Communities surrounding QMM's mine in southeastern Madagascar have been protesting over a release of water from the mine site into the surrounding environment, after which dead fish were found. Rio says water sampling data shows no link between the water release and the dead fish. But local government authorities banned fishing in the area after the dead fish were found, impacting livelihoods.
QMM decided to curtail operations on 18 May due to the community unrest, Rio said. "Following an agreement signed on 22 May between QMM, the authorities and demonstrators, all roadblocks were dismantled enabling QMM to resume operations yesterday (23 May)," Rio said.
At the signing, QMM gave the communities zebus and rice "as a symbol of reconciliation", and agreed to continue providing food supplies to the affected fishing community for a further two months.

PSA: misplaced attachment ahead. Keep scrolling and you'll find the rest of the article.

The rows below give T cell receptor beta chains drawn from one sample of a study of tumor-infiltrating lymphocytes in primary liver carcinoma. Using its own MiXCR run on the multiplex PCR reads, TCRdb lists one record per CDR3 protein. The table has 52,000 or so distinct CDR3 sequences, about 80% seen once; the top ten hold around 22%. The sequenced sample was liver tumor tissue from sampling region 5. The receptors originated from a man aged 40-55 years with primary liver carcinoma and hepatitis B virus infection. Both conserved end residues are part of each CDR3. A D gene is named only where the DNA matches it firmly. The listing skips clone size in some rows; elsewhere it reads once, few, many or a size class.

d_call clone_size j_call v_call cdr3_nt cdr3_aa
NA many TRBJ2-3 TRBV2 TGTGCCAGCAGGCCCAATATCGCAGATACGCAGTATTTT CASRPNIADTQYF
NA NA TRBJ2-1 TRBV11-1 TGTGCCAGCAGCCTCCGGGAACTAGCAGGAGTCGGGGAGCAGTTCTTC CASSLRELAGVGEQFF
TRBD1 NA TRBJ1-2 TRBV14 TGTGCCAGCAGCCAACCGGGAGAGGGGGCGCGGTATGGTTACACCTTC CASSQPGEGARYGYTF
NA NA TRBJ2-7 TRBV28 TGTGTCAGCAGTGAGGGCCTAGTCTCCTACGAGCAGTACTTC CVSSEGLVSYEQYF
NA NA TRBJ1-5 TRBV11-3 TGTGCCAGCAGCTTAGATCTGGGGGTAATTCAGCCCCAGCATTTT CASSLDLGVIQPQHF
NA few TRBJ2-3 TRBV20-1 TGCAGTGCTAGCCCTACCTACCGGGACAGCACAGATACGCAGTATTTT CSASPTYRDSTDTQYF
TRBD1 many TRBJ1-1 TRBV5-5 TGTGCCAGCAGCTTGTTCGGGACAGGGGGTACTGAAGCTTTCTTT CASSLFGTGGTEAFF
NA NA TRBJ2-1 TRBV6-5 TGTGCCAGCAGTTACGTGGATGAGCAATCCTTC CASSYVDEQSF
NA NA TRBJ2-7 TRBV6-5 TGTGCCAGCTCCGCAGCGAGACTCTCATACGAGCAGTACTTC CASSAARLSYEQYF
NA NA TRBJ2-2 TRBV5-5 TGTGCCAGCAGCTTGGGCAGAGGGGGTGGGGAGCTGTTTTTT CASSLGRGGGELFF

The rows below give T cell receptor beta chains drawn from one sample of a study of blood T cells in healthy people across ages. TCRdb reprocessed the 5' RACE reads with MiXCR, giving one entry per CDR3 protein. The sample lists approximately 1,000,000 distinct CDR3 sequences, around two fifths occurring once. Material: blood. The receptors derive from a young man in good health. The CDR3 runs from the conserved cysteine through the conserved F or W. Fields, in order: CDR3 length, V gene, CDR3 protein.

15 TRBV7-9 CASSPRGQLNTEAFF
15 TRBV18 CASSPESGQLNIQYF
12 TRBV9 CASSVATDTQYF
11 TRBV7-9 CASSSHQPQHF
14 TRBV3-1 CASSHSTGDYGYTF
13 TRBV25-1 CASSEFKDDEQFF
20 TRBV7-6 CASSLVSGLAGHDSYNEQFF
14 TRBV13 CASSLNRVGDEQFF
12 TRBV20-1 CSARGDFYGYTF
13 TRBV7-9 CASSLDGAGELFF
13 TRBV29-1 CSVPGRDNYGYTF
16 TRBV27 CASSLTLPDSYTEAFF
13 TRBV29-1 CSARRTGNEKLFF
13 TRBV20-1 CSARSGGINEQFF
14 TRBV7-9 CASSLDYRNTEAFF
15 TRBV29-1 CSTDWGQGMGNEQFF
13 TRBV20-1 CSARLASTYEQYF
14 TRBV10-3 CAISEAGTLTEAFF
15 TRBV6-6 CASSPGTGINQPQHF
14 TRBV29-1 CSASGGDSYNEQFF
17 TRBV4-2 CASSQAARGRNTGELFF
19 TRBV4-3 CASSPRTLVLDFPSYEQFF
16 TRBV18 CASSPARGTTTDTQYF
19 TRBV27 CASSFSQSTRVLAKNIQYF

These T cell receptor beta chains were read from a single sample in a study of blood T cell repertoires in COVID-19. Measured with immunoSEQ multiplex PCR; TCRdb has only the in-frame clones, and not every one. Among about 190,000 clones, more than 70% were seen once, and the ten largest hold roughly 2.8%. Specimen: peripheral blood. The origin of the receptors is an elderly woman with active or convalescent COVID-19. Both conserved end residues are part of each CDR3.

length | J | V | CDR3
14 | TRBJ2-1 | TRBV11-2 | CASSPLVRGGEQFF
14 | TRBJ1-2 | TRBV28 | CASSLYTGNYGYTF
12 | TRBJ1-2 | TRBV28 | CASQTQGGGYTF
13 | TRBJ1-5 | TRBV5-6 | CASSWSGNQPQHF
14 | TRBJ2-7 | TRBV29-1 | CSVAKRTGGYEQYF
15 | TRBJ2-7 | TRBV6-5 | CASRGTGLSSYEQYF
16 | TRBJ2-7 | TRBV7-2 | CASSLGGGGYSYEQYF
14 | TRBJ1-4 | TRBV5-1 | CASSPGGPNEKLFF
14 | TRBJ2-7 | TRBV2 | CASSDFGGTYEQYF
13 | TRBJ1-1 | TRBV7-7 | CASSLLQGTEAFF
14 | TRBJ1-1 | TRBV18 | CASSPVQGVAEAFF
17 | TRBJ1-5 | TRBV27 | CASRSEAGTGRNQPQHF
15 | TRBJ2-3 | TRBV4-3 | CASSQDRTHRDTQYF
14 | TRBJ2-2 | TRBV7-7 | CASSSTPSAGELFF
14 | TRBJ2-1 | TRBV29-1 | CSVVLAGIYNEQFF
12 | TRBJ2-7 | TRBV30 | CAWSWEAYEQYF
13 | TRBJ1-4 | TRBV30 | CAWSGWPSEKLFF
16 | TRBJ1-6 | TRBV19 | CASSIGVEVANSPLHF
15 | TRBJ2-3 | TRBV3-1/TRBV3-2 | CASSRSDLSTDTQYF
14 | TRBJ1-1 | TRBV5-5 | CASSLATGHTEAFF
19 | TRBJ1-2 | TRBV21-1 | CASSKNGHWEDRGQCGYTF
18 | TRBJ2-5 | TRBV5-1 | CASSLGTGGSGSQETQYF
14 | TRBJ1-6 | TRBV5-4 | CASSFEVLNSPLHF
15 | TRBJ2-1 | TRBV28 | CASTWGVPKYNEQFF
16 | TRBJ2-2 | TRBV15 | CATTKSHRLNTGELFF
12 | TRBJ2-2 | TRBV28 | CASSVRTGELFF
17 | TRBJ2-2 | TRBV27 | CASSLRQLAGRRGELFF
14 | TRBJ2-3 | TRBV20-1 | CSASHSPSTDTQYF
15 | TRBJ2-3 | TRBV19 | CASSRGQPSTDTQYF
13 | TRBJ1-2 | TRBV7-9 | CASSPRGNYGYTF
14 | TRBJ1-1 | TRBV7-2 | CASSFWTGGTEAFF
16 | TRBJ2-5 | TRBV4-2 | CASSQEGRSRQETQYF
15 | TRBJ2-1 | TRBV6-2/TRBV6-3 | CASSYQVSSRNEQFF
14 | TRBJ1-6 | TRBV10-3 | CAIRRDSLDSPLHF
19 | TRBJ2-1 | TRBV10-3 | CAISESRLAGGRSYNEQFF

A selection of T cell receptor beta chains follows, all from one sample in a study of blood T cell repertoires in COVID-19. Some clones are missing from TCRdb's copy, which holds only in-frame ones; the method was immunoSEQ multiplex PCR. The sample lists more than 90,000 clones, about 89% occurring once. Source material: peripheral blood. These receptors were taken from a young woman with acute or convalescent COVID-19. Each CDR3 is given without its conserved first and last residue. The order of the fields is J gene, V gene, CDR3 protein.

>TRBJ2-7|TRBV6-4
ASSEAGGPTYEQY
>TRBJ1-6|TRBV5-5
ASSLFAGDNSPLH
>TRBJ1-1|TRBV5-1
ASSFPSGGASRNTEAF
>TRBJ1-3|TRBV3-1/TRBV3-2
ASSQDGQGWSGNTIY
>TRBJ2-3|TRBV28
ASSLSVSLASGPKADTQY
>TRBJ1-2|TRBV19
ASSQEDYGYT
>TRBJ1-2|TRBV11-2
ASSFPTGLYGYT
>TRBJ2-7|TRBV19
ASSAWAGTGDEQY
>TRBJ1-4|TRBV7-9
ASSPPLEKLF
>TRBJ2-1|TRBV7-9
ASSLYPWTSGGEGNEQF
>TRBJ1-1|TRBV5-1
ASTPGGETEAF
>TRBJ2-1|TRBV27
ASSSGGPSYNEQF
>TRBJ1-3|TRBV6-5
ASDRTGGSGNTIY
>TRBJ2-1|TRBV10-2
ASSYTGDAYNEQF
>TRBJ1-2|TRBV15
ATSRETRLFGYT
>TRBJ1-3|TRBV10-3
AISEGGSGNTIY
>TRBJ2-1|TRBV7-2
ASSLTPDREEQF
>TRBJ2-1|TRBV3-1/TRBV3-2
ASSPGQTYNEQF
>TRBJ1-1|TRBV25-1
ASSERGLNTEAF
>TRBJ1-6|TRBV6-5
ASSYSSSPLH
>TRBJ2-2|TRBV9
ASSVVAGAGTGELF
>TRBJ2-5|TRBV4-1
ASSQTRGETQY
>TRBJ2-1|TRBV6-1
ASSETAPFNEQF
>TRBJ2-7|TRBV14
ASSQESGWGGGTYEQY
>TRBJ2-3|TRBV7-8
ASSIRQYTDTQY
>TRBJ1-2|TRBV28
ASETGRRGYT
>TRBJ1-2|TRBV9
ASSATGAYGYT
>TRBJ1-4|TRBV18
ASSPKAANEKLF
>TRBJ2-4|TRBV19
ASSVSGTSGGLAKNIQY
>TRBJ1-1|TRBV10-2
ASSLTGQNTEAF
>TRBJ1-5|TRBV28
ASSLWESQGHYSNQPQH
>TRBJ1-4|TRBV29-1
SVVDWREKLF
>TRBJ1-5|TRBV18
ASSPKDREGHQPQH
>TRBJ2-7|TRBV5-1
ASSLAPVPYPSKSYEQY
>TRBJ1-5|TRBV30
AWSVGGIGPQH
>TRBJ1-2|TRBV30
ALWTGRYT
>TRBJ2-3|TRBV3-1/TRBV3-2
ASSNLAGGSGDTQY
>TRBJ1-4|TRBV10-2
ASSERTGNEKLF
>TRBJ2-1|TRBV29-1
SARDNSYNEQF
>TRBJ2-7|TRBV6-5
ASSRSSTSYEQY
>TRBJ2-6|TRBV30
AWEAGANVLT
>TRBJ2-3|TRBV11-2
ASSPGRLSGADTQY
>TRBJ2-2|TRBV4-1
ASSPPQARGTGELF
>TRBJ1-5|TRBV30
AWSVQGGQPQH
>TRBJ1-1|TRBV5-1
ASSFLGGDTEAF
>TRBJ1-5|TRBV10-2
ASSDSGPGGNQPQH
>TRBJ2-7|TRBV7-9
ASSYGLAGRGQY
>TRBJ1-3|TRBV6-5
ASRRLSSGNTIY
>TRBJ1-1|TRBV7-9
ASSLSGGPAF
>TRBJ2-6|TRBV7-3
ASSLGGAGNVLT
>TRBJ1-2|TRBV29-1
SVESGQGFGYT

QMM started giving food supplies in mid-March to that community of between 5,000 and 7,000 people, Rio said, despite the data showing no direct link between QMM activities and the dead fish.
Rio came under fire earlier this month at both its London and Melbourne annual general meetings over the water release.
"QMM is in danger of losing its social license to operate," investor advisory firm Australasian Centre for Corporate Responsibility said earlier this month.
Former chairperson Simon Thompson told the London AGM the company would build a water treatment plant and develop clean water projects for surrounding communities. He said he accepted Rio has work to do to "enhance" its license to operate in Madagascar.
Rio on Tuesday said it expected the new process water treatment unit to be in place by the middle of this year.
QMM produces ilmenite, which is shipped to a Rio Tinto plant in Quebec to be processed into titanium dioxide.
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